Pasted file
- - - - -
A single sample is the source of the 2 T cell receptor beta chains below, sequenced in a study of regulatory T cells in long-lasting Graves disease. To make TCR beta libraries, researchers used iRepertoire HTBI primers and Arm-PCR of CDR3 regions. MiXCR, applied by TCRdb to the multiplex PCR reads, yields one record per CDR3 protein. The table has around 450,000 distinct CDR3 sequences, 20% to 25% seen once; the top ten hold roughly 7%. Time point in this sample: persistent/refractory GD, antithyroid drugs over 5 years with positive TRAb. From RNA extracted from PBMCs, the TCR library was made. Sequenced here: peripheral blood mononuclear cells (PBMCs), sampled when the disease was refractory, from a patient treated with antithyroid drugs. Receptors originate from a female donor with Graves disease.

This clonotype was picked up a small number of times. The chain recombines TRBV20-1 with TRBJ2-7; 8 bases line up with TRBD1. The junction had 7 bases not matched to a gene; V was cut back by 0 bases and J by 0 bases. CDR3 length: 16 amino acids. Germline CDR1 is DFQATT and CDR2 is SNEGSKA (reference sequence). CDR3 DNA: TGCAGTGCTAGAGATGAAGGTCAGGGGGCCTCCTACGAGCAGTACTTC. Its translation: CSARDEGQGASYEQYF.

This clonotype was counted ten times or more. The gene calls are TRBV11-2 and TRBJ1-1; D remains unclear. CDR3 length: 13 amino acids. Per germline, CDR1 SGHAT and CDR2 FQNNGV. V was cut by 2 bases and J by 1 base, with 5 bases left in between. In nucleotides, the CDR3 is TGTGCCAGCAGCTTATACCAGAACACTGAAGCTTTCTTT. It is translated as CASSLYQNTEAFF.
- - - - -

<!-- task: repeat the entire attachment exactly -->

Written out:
A single sample is the source of the 2 T cell receptor beta chains below, sequenced in a study of regulatory T cells in long-lasting Graves disease. To make TCR beta libraries, researchers used iRepertoire HTBI primers and Arm-PCR of CDR3 regions. MiXCR, applied by TCRdb to the multiplex PCR reads, yields one record per CDR3 protein. The table has around 450,000 distinct CDR3 sequences, 20% to 25% seen once; the top ten hold roughly 7%. Time point in this sample: persistent/refractory GD, antithyroid drugs over 5 years with positive TRAb. From RNA extracted from PBMCs, the TCR library was made. Sequenced here: peripheral blood mononuclear cells (PBMCs), sampled when the disease was refractory, from a patient treated with antithyroid drugs. Receptors originate from a female donor with Graves disease.

This clonotype was picked up a small number of times. The chain recombines TRBV20-1 with TRBJ2-7; 8 bases line up with TRBD1. The junction had 7 bases not matched to a gene; V was cut back by 0 bases and J by 0 bases. CDR3 length: 16 amino acids. Germline CDR1 is DFQATT and CDR2 is SNEGSKA (reference sequence). CDR3 DNA: TGCAGTGCTAGAGATGAAGGTCAGGGGGCCTCCTACGAGCAGTACTTC. Its translation: CSARDEGQGASYEQYF.

This clonotype was counted ten times or more. The gene calls are TRBV11-2 and TRBJ1-1; D remains unclear. CDR3 length: 13 amino acids. Per germline, CDR1 SGHAT and CDR2 FQNNGV. V was cut by 2 bases and J by 1 base, with 5 bases left in between. In nucleotides, the CDR3 is TGTGCCAGCAGCTTATACCAGAACACTGAAGCTTTCTTT. It is translated as CASSLYQNTEAFF.